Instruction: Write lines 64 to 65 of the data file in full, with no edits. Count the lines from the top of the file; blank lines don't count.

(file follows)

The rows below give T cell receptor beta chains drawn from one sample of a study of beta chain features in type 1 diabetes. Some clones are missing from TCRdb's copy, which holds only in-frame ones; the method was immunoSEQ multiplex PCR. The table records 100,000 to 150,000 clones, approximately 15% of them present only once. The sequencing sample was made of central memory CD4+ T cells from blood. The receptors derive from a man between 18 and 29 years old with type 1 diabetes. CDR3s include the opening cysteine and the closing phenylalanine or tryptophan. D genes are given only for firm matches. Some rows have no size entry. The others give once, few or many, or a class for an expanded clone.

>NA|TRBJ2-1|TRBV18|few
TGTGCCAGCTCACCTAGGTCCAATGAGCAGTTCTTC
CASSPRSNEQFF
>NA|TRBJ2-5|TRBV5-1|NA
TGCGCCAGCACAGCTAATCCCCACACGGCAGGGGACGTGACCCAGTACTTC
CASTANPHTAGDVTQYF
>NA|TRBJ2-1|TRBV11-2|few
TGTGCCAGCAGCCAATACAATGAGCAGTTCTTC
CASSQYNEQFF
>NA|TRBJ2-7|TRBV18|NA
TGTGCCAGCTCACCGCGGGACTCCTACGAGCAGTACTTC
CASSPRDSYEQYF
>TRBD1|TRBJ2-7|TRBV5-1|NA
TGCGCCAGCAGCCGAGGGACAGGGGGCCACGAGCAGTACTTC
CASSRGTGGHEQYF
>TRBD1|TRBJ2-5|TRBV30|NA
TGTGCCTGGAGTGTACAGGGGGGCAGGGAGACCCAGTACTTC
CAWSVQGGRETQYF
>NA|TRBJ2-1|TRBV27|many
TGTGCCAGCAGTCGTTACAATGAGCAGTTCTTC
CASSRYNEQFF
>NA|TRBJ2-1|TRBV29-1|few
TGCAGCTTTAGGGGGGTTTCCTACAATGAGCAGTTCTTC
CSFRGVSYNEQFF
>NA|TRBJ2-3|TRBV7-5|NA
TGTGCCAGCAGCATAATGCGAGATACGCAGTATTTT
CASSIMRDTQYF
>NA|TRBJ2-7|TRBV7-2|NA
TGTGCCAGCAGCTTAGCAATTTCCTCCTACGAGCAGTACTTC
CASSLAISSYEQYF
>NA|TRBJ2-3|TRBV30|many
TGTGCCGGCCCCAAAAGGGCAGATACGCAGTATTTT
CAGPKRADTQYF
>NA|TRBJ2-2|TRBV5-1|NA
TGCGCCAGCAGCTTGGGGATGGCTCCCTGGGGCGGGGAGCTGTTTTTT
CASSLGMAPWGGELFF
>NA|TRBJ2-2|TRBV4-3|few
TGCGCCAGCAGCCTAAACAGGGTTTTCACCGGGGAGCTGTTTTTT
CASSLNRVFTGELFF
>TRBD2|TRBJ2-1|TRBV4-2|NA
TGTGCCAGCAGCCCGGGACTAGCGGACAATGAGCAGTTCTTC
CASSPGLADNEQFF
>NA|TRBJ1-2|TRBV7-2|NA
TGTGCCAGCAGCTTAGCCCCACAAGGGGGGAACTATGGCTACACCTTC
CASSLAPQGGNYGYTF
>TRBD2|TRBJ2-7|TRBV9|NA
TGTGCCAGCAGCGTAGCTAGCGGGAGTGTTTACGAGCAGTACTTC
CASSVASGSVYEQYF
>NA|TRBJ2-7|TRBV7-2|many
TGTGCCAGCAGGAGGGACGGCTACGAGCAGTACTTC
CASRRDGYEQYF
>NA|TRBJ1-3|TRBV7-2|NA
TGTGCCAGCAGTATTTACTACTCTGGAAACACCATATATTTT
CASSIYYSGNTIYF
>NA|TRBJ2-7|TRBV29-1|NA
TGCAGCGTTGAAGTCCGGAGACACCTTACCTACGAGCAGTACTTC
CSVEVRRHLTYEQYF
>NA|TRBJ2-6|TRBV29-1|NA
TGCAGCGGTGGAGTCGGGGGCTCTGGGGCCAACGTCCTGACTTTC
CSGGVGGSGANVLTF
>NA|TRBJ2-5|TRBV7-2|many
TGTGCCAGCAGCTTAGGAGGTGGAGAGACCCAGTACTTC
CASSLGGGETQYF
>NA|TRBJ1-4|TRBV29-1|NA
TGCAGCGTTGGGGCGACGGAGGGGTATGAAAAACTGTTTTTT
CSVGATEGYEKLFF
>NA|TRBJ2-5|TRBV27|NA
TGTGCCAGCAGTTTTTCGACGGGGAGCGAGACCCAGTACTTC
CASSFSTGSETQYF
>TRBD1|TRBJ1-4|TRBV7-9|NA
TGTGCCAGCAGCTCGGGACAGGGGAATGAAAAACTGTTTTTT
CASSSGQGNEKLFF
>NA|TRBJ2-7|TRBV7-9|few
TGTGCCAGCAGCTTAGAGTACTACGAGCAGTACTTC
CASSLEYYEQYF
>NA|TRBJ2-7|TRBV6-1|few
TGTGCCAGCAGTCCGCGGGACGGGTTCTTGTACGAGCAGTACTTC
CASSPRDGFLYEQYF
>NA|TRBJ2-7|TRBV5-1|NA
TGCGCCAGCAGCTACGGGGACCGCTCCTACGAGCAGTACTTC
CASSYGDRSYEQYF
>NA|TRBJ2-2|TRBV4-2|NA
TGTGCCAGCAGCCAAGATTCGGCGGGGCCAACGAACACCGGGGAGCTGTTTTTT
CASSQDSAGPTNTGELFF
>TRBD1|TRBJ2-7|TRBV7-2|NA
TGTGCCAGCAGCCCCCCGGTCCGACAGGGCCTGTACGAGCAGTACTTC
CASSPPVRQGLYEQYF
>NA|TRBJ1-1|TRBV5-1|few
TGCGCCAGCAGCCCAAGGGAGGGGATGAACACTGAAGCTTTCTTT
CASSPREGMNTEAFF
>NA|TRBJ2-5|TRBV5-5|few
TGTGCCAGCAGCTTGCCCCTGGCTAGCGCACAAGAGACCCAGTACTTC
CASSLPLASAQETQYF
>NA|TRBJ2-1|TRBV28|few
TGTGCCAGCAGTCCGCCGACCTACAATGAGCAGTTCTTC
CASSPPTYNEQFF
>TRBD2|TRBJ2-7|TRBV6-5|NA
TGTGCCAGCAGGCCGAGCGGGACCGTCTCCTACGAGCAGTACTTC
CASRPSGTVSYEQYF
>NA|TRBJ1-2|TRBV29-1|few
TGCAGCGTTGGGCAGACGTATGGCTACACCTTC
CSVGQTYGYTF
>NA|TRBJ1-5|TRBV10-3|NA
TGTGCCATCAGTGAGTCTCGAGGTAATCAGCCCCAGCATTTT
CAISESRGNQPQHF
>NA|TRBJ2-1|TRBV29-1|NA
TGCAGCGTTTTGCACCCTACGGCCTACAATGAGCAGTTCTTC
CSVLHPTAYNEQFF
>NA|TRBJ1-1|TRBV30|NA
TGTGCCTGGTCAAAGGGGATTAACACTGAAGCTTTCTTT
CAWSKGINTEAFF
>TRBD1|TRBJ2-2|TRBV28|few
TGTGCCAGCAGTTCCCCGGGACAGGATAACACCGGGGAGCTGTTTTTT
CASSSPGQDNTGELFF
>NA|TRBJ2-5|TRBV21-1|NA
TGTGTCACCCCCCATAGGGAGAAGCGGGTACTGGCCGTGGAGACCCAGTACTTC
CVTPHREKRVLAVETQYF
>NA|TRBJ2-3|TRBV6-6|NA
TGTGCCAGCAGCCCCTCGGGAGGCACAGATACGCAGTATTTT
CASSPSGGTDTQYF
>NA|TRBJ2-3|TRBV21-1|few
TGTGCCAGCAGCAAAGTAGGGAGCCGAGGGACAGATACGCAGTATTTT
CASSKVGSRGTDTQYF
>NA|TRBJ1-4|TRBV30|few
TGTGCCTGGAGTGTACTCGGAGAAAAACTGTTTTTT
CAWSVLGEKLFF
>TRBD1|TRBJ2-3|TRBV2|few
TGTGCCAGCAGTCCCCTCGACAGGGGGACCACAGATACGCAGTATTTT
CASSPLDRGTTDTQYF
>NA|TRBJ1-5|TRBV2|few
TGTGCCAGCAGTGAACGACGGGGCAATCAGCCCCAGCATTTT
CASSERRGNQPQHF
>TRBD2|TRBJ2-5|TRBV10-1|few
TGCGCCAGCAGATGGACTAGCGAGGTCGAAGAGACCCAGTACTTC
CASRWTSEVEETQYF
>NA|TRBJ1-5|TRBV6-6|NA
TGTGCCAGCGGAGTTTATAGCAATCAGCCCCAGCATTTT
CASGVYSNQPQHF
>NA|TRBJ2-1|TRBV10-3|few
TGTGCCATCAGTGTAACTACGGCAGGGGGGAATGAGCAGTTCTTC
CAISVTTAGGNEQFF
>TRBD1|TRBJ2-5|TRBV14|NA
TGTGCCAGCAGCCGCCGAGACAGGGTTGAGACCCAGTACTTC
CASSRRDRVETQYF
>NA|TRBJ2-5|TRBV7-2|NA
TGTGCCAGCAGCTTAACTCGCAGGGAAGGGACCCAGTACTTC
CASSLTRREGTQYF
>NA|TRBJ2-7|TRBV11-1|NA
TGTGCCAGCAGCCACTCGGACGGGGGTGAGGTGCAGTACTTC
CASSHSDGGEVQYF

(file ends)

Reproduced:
CASSLGGGETQYF
>NA|TRBJ1-4|TRBV29-1|NA